Stop me before I link again, a busy week in beer reading


Elysian, Anheuser-Busch, and the Fight for the Soul of Seattle’s Beer.
A profile of Dick Cantwell. “He was the sole nay vote in Elysian Brewing’s sale to Anheuser-Busch. Now the brewer’s legacy is at the center of the battle for the soul of Seattle beer.” Drop it in Pocket, take the time to enjoy it. [Via SeattleMet]

‘What Beer Costs’ — Why we need more flexibility in the market.
It looks to me as if there is a fair amount of flexibility in the market as is, but I don’t see the point of people complaining about the price of any particular beer. As Stephen Beaumont pointed out one of the times this debate popped up years ago there are people out there willing to pay these high-end prices. That’s the bottom line. [Via Good Beer Hunting]

How Brewers Are Churning Out Inexpensive Tangy Sours.
Beware the kettle sour beer.
We begin the sour portion of these links with two views of kettle souring. People get really worked up about this. [Via Denver Post and OBP]

Why Brew Gose Instead of Mild?
During the GABF awards ceremony a week again Saturday Jonathan Cutler from Piece Brewery in Chicago leaned back after he saw that there were 111 entries in the German-style sour ale category and said, “There were about a dozen when I judged them a few years ago.” In fact, there were only 13 entries in 2009. This reflects more interest in brewing Berliner Weiss as well as Gose. [Via Boak & Bailey]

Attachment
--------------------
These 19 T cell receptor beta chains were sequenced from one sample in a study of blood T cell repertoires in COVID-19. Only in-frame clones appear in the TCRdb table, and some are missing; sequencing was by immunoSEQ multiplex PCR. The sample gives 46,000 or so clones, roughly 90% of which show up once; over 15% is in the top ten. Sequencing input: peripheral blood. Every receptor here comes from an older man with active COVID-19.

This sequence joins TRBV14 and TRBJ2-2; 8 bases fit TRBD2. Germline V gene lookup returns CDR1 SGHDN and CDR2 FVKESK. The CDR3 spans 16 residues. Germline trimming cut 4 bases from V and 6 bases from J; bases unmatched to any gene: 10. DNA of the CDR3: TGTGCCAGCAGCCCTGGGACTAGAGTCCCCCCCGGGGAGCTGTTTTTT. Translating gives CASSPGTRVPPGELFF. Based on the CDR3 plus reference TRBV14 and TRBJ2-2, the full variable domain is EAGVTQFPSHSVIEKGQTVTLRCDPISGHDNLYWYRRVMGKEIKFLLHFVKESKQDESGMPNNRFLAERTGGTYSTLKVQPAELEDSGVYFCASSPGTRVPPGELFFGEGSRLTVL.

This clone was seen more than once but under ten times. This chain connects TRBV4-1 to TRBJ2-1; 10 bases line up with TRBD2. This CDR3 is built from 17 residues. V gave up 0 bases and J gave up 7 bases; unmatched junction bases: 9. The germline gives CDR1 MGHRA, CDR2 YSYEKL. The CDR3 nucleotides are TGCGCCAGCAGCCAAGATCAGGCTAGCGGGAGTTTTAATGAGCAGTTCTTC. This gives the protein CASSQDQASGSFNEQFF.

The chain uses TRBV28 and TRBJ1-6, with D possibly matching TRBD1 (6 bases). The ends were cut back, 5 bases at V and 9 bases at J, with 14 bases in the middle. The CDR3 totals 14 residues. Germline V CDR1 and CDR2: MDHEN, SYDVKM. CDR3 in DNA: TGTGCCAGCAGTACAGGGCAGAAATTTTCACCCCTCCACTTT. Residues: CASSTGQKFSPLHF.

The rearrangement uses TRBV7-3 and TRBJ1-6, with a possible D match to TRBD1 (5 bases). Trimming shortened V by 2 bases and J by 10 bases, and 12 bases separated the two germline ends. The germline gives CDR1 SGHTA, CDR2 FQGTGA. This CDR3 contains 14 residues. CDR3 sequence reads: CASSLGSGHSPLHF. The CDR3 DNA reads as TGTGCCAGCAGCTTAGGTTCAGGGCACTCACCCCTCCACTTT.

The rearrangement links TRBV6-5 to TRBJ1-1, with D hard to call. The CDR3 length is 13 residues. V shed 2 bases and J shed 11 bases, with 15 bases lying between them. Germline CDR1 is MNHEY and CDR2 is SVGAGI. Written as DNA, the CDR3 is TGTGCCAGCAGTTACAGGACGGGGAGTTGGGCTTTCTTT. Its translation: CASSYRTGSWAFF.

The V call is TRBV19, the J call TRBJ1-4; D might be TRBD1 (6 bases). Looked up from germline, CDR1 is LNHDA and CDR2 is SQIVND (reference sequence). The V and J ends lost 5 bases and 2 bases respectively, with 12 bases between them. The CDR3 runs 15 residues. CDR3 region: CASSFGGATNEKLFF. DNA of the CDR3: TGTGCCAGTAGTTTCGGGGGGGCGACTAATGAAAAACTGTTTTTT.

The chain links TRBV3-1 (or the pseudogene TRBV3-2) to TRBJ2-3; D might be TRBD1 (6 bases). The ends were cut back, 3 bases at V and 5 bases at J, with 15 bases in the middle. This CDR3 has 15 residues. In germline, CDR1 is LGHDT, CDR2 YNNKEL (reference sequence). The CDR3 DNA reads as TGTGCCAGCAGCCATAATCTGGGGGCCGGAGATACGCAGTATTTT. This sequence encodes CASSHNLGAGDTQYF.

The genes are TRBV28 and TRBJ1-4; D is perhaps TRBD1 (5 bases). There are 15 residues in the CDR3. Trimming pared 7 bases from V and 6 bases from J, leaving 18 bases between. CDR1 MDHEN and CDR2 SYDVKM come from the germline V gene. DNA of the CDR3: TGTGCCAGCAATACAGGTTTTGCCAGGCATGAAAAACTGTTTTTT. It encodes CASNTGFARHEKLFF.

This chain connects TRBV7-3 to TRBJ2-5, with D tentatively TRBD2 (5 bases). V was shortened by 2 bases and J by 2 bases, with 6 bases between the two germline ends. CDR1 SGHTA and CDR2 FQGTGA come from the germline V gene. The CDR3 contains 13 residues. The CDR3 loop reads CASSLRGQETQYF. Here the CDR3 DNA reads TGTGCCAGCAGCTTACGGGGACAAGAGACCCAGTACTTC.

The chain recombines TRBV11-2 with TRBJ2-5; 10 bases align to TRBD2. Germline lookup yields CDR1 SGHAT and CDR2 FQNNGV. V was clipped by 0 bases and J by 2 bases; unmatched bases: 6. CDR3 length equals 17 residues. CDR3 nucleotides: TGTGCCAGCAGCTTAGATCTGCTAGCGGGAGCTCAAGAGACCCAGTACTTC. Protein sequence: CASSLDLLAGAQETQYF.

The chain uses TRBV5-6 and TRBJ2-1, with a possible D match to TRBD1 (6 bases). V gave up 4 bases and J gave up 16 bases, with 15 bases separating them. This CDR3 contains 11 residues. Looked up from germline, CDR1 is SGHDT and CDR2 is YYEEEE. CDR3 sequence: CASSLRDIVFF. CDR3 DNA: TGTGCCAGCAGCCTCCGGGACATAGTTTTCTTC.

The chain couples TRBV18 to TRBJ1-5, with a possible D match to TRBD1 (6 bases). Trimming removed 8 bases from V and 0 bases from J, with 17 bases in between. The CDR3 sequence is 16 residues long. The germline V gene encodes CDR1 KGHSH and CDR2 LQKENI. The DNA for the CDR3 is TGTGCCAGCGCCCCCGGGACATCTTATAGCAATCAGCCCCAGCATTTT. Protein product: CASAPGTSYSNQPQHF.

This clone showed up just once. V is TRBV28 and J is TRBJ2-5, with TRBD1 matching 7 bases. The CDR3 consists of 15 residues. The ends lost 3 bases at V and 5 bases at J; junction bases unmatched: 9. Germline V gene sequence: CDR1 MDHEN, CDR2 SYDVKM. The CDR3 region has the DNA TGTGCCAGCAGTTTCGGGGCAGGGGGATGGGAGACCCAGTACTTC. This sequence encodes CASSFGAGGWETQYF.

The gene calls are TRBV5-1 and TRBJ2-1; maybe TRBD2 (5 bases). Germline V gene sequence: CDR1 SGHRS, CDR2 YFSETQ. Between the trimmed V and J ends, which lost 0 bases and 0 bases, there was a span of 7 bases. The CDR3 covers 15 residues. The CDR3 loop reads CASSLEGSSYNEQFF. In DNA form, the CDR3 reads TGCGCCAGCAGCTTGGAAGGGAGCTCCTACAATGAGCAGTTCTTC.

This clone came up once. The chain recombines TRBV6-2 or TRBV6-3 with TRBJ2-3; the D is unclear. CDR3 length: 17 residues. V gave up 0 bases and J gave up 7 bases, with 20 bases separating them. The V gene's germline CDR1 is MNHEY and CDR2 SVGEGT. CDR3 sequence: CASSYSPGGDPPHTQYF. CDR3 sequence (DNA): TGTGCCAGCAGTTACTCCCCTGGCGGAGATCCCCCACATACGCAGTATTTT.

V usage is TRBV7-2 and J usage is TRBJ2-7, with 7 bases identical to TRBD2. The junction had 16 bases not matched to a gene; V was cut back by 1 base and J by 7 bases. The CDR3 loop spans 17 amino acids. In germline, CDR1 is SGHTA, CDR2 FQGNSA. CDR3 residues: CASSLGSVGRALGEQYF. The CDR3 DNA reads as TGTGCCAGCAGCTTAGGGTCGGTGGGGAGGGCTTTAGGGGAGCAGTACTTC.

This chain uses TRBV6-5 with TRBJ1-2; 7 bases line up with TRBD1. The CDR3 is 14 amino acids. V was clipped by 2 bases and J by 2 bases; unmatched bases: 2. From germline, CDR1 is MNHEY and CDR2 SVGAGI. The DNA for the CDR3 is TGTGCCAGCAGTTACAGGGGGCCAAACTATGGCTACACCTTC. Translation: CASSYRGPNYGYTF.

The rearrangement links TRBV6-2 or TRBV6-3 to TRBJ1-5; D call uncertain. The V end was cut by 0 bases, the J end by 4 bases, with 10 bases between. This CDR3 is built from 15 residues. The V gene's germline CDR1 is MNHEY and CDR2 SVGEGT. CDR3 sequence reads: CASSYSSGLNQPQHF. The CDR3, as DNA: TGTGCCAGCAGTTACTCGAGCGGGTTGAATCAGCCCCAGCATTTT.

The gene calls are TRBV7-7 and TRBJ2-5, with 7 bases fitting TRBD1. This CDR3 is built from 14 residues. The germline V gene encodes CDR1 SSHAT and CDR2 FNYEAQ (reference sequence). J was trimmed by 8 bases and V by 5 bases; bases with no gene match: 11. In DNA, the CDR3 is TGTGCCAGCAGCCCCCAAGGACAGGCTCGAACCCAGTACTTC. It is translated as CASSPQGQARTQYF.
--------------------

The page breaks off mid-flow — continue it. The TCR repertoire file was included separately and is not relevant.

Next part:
Power Of Sour: How Tart Is Reclaiming Turf From Sweet.
How wild is your beer?
Two more parts to the story of “wild and sour.” Food and what does it mean to call a beer wild? (The second story links back to the NPR one, bringing us full circle – pretty impressive, right?) [Via NPR and All About Beer]

Dear Guinness: Here’s How Not to Debut Your Crappy New Guinness Nitro IPA.
Brilliant. [Via fooboz, h/T Stephen Beaumont]

The story behind first Alabama beer to win a Great American Beer Festival medal in 5 years.
Somewhere Fred Eckhardt is smiling. [Via]

2 Beers 2 Pops – Kids are drinking in Germany.
“Finally, I awakened to this surreal experience going on next to me. The oldest youngster had a beer in front of her bigger than mine, or so it seemed. She looked like she was 14, 15? I have no idea but she was clearly not 21. Kids can drink beer as early as 16 in Germany – and this is the basis for my story.” [Via SommBeer, h/t Joe Stange]

Whalez Bro: A big problem for beer geek culture.
“You will never learn more about beer if you treat it as an item to be collected, rather than a beverage to be enjoyed.” [Via The Portland Phoenix]

Great American Beer Festival versus BeerGraphs.
I’ll cut right to the question in the conclusion: “As much as these are well-respected judges with well-trained taste buds, they come with a much smaller sample than the statistics on our leaderboards. They move faster and can tell you something in a smaller sample, but once you get thousands of people to weigh in on a beer… would you still take the opinion of a small group of judges over thousands of ratings?” But I really like this in the comments: “This is like comparing a baseball players WAR to his fantasy value.” Definitely written from deep in the rabbit hole looking up. [Via BeerGraphs]

Beer as an agent of change.
“It takes bricks and people to build a neighborhood, but don’t forget to bring along the beer.” [Via Joe Sixpack]

And a new game that can be played in the US as well as the UK …